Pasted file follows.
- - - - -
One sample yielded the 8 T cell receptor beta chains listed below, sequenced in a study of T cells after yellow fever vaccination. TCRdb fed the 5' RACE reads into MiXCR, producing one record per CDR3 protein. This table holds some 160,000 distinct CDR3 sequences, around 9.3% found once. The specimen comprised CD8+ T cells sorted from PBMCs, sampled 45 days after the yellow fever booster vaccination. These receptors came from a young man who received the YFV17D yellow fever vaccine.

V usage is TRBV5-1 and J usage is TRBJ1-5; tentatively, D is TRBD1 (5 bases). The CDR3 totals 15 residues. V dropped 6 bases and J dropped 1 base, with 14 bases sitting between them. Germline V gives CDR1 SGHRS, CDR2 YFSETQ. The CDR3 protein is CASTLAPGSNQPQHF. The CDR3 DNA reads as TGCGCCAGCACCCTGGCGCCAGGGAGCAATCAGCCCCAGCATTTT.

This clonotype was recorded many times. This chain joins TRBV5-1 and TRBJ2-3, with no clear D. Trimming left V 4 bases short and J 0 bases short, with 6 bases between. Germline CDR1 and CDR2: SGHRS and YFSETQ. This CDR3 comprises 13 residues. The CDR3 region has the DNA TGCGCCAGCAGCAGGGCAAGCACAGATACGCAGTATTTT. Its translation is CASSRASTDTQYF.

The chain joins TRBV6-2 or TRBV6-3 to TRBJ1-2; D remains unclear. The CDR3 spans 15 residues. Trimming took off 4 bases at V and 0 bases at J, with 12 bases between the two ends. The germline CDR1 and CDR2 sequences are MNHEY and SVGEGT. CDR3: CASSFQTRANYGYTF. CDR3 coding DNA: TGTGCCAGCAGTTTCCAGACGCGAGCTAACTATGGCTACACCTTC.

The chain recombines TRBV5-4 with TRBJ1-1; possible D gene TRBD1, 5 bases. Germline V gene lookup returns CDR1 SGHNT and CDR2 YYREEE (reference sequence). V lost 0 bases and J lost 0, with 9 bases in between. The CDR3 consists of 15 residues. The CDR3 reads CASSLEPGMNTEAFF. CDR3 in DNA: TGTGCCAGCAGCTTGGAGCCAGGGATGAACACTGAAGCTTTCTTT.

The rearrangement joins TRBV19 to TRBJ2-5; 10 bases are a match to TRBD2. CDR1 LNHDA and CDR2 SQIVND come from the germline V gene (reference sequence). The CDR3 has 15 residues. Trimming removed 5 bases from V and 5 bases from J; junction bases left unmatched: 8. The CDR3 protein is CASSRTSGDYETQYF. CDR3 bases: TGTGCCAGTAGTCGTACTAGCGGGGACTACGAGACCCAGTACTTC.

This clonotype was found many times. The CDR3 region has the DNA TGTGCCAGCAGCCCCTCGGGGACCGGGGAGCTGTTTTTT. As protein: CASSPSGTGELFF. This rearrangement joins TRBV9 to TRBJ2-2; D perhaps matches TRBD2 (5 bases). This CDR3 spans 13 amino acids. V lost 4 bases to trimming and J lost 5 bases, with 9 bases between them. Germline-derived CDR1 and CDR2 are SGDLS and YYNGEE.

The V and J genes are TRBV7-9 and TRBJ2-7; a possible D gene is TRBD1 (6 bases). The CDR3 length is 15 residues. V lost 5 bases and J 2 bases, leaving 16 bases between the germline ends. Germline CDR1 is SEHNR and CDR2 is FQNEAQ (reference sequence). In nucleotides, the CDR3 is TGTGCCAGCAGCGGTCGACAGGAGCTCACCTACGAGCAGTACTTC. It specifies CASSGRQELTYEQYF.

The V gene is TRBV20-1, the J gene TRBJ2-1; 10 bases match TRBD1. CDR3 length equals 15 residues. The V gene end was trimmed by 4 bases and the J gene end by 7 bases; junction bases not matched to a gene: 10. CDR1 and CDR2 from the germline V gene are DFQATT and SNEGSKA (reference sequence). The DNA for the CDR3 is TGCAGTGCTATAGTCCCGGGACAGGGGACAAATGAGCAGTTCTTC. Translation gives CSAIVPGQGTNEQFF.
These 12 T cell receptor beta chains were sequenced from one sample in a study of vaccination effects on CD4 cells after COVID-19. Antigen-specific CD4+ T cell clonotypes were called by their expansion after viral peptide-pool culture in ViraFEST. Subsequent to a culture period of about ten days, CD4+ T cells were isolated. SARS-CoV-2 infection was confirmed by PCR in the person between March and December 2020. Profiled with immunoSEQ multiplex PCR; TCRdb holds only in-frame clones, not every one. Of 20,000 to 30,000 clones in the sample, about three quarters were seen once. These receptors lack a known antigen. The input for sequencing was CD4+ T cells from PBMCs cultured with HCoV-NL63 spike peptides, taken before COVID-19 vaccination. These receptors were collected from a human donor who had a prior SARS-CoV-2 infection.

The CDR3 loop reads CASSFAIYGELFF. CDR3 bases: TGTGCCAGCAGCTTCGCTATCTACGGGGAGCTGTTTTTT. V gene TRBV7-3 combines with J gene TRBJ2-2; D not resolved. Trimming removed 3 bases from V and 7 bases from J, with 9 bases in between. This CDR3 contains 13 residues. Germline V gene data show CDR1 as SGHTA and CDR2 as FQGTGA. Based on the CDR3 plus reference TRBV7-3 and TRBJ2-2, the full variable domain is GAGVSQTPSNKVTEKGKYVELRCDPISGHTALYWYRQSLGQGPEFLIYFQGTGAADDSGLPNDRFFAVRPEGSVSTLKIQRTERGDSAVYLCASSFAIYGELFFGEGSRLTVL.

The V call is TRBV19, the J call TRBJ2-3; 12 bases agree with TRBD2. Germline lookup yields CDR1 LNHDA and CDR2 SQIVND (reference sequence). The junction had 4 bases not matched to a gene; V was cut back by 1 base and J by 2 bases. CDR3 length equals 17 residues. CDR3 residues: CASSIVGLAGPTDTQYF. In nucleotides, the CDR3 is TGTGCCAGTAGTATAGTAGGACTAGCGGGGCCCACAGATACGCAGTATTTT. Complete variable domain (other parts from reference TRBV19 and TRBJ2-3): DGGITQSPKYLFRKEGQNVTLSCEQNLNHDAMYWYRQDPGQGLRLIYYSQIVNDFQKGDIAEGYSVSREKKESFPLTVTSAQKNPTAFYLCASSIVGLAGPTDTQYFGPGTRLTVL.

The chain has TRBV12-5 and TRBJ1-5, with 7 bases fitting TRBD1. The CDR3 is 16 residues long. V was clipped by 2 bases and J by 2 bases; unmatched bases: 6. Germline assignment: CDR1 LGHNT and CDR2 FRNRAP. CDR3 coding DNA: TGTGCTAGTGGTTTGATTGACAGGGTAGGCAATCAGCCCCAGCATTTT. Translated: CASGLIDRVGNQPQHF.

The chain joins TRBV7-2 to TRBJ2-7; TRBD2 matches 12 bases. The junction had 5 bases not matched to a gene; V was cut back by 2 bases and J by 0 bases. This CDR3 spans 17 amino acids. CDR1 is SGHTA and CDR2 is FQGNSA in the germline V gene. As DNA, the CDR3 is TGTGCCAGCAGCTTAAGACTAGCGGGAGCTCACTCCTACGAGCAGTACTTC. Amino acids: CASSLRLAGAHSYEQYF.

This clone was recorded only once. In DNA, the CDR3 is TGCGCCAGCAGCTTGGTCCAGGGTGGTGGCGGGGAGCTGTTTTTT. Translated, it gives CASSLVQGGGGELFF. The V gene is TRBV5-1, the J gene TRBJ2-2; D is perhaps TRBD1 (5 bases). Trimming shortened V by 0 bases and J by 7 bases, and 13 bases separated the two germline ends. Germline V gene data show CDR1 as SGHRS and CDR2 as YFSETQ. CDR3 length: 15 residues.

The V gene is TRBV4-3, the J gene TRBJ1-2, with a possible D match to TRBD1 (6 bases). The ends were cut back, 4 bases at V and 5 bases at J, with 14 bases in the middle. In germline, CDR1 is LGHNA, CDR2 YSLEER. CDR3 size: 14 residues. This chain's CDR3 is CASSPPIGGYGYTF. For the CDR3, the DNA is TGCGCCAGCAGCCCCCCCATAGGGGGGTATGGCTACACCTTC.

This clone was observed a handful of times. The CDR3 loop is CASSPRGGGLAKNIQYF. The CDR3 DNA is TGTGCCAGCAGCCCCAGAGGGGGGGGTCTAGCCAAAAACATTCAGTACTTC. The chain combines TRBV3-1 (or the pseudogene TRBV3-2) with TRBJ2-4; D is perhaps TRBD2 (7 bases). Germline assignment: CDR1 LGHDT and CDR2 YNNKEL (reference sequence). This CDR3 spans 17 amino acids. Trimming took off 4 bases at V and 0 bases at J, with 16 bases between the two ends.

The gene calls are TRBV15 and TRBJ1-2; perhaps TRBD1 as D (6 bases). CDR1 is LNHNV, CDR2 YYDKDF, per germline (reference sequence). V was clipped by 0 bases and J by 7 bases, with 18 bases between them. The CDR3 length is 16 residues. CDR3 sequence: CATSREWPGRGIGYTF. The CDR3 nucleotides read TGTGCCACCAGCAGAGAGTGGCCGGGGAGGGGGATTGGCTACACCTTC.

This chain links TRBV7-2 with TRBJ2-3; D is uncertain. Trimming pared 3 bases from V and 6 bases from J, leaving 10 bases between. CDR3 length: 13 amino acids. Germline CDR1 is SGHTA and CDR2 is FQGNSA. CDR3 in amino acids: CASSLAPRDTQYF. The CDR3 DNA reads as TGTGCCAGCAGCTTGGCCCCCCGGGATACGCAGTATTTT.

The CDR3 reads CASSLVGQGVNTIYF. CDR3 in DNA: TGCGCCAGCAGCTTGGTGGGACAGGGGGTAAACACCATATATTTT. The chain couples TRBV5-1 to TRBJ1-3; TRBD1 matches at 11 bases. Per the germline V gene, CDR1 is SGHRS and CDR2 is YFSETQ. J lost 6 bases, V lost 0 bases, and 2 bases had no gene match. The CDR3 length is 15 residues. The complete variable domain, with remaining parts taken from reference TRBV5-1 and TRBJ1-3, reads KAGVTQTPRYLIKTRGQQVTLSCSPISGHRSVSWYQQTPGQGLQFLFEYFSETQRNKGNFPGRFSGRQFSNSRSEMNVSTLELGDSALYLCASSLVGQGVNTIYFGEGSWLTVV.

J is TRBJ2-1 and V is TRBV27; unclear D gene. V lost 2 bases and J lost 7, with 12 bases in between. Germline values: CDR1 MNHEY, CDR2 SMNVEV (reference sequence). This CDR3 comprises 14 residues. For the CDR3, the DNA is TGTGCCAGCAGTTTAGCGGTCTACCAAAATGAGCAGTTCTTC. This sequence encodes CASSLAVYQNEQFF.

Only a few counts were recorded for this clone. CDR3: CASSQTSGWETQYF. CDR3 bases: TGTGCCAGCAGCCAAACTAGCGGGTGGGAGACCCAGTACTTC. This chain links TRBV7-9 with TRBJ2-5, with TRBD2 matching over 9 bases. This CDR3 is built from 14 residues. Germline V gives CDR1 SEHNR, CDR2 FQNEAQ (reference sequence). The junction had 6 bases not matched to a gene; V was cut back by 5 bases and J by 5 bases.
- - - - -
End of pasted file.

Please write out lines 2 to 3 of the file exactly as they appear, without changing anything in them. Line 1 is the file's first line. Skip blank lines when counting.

V usage is TRBV5-1 and J usage is TRBJ1-5; tentatively, D is TRBD1 (5 bases). The CDR3 totals 15 residues. V dropped 6 bases and J dropped 1 base, with 14 bases sitting between them. Germline V gives CDR1 SGHRS, CDR2 YFSETQ. The CDR3 protein is CASTLAPGSNQPQHF. The CDR3 DNA reads as TGCGCCAGCACCCTGGCGCCAGGGAGCAATCAGCCCCAGCATTTT.

This clonotype was recorded many times. This chain joins TRBV5-1 and TRBJ2-3, with no clear D. Trimming left V 4 bases short and J 0 bases short, with 6 bases between. Germline CDR1 and CDR2: SGHRS and YFSETQ. This CDR3 comprises 13 residues. The CDR3 region has the DNA TGCGCCAGCAGCAGGGCAAGCACAGATACGCAGTATTTT. Its translation is CASSRASTDTQYF.